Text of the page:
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Defending champion Bacon too tough for Ledyard

By Vickie Fulkerson

Publication: The Day

Published March 05. 2013 4:00AM
Tim Martin/ The Day
Ledyard's Kylie Fustini, left, collides with Bacon Academy's Michaela Siver during the second half of Monday's CIAC Class L quarterfinal game in Colchester. Bacon, the defending state champ, advanced to the semifinals with a 44-36 victory.

Colchester — In its last game, Ledyard faced a zone defense and picked it apart, advancing to the quarterfinals.

It was when Bacon Academy set up in its zone Monday night that things got more difficult for eighth-seeded Ledyard in the Class L high school girls' basketball tournament.

"They drop back into that signature Bacon 2-3 zone," Ledyard coach Adam Baber said. "We couldn't get into a flow. ... Playing it against the No. 1 team in the state is a little different than the No. 9 team in the state."

Ledyard, which played top-seeded Bacon to a 14-14 tie in the first quarter, shot just 3-for-17 in the second and third quarters combined. Bacon, meanwhile, the defending Class L champion, looked comfortable on its home floor, winning 44-36 in a matchup between Eastern Connecticut Conference division winners to get back to the state semifinals.

Taylor McLaughlin, a senior for Bacon (23-2), finished with 25 points, 15 rebounds and five steals, shooting 8-for-13, 9-for-9 from the free throw line.

Ledyard, which two years ago had to gut out a win in its regular-season finale to qualify for the tournament at 8-12, finished the season 20-5 with an ECC Medium Division title.

Kylie Fustini played her final game for Ledyard, finishing with 12 points and 10 rebounds.

Last time the teams played, Dec. 21, Bacon won 68-63 in overtime, handing Ledyard its first loss.

"We knew more about 'em and we kept out of foul trouble, which is good," said Bacon Academy coach Dave Shea, for whom the gym at Bacon is named.

"They've got a lot of good players. I wouldn't want to have to play them every night, that's for sure. ... The semifinals is an accomplishment. Last year (Bacon was) under the radar. This year everyone knows about them."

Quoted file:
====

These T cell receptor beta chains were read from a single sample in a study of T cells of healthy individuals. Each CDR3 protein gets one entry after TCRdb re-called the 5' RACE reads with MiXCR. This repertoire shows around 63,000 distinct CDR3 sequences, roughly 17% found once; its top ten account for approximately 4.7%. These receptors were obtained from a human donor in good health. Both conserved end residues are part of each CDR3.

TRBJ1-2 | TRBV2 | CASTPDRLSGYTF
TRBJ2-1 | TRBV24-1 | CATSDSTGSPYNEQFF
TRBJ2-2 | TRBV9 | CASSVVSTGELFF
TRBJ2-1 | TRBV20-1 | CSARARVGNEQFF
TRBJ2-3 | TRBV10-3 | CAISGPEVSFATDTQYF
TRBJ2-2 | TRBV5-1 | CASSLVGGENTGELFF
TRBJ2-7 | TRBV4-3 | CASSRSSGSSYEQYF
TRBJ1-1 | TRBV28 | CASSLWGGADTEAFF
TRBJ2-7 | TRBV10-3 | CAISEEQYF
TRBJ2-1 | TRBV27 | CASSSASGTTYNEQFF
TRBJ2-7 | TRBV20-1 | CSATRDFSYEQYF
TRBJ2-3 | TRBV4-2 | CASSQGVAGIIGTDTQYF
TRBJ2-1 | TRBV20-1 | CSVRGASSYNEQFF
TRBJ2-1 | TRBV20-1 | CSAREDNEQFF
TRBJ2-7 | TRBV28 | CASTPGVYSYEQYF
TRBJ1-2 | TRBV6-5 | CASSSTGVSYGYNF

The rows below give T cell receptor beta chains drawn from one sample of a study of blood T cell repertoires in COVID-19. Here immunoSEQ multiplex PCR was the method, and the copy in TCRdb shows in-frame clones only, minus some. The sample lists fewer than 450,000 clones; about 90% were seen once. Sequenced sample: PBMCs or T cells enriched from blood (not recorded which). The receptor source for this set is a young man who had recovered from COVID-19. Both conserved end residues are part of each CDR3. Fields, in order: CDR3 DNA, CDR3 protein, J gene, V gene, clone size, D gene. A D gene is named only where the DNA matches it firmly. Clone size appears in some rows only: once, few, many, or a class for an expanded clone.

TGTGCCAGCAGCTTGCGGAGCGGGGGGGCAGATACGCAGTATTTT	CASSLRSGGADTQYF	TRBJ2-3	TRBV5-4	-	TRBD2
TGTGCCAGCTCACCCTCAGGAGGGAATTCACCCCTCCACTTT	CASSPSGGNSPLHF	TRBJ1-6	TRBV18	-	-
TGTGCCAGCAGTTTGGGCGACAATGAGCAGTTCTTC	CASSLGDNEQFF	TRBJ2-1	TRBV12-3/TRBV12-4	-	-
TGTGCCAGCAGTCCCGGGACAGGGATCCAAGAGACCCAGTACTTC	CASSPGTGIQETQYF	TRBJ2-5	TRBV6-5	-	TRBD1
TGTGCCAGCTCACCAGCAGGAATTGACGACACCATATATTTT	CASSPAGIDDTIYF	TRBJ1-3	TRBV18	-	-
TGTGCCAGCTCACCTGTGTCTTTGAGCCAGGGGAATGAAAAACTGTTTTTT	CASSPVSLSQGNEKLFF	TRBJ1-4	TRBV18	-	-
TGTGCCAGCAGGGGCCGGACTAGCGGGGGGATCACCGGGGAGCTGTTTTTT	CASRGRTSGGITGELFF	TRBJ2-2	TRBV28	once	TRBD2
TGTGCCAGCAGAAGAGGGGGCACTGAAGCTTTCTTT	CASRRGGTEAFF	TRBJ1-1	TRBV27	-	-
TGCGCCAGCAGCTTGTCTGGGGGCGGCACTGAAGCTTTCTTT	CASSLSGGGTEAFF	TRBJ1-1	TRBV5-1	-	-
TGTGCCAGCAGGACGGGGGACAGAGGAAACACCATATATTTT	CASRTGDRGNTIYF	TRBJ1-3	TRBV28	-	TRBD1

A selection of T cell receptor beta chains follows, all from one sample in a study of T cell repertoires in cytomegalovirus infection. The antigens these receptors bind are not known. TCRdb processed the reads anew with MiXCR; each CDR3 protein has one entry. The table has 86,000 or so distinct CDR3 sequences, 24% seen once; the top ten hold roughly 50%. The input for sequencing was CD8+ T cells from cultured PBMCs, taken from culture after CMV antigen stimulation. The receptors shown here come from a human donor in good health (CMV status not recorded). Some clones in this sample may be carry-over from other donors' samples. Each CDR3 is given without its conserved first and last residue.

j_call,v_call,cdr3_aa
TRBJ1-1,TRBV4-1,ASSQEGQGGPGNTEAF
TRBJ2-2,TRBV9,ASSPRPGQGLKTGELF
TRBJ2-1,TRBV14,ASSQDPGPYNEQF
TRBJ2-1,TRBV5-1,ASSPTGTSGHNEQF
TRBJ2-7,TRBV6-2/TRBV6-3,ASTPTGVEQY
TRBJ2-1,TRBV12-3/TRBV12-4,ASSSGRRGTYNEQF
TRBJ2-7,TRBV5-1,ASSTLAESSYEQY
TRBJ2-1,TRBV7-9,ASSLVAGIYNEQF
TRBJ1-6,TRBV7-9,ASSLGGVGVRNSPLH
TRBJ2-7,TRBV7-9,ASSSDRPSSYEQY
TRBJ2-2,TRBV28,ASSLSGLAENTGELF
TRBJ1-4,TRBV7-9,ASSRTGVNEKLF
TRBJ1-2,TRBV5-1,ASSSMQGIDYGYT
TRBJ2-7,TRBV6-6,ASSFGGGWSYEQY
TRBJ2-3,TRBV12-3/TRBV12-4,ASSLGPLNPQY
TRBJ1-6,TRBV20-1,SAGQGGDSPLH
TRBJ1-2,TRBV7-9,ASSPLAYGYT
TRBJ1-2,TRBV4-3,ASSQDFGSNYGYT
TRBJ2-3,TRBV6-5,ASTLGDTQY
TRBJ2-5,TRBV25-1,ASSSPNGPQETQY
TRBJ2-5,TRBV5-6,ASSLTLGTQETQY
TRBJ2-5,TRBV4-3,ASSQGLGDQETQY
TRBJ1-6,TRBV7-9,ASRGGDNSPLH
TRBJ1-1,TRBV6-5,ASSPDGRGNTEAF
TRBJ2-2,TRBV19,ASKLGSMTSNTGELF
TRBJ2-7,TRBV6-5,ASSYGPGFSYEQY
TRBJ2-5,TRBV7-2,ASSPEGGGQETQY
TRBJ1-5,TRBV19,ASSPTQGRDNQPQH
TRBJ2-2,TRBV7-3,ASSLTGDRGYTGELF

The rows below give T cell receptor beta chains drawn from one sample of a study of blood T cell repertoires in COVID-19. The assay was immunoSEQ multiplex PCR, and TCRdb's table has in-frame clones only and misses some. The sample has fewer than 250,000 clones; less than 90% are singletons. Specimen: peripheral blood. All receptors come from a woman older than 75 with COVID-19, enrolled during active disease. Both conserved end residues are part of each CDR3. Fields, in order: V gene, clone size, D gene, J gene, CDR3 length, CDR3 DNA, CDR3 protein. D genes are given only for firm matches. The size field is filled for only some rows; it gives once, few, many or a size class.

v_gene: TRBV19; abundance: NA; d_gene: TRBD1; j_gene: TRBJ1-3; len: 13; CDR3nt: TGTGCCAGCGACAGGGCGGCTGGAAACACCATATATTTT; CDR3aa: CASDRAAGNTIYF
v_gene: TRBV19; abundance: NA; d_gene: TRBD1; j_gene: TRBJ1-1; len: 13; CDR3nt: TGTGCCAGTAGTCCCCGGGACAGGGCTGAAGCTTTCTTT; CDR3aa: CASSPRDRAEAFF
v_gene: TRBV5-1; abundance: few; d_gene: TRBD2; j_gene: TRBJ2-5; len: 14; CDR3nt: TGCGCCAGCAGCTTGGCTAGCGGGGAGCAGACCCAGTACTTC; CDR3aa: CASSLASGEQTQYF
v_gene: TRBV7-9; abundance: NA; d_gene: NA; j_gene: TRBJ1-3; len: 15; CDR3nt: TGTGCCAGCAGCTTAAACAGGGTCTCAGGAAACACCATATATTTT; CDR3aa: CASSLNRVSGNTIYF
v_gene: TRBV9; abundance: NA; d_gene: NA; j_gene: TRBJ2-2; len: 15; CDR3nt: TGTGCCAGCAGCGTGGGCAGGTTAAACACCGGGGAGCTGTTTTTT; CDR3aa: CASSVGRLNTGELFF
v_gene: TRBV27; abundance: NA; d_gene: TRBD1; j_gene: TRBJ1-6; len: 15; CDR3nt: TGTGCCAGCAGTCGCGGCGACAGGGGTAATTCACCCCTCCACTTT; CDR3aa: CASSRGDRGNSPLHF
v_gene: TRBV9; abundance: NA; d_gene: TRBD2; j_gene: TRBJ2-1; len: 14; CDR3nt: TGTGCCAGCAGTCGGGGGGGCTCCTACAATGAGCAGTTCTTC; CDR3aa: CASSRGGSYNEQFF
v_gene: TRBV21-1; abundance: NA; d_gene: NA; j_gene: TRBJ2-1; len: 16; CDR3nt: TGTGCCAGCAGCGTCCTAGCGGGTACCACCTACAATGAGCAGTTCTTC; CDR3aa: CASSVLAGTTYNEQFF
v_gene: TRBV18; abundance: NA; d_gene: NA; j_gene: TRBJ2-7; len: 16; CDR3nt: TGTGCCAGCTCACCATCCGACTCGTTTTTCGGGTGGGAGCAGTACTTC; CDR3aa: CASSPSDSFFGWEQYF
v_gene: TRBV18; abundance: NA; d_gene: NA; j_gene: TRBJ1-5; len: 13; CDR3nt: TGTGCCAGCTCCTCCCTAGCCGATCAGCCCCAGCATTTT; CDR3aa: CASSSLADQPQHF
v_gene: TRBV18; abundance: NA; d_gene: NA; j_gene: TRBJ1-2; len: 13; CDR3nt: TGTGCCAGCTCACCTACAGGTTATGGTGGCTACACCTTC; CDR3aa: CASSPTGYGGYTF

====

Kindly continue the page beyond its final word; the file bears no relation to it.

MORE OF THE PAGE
The teams went back and forth until it was 16-16. It was 20-18 in Bacon's favor when the Bobcats gained the momentum headed into halftime by scoring the final six points.

McLaughlin, headed to play for Division II Southern Connecticut State University next year, converted an up-and-under and completed a three-point play with 1:12 remaining. After getting the ball back, Bacon then held for the last shot and Carlee Putnam (10 points) hit a 3-pointer for a 26-18 advantage.

Bacon outscored Ledyard 4-3 in a low-scoring third quarter, with the Colonels unable to gain any ground, despite stopping the Bobcats.

Ledyard pulled within 33-28 on a basket by Michelle Klinikowski from Fustini. Klinikowski then got a block and Ari Fustini led a Ledyard break and was fouled with a chance to pull within three with 4:14 to play. Fustini missed the front end of the one-and-one, though, and Michaela Siver scored on a drive for Bacon to push the margin back to seven.

"It was hard," Kylie Fustini said. "We weren't rebounding as we should have and we couldn't get as many fast-break opportunities. Their pressure is a lot more than you think. Things didn't seem to go our way.

"Still, just to be able to win the ECC Medium championship ... and I can't remember when Ledyard has been this far (in the state tournament)."

Klinikowski, the star of Ledyard's 50-35 second-round win last week against Torrington, finished with 10 points against Bacon.

The Bobcats will next meet No. 12 Tolland in Friday's semifinals.

"They got us into that grind-it-out type of game. We're not as skilled in the halfcourt yet," Baber said. "For (Bacon), being in the quarterfinals is like a first-round game. They know what it is all about."


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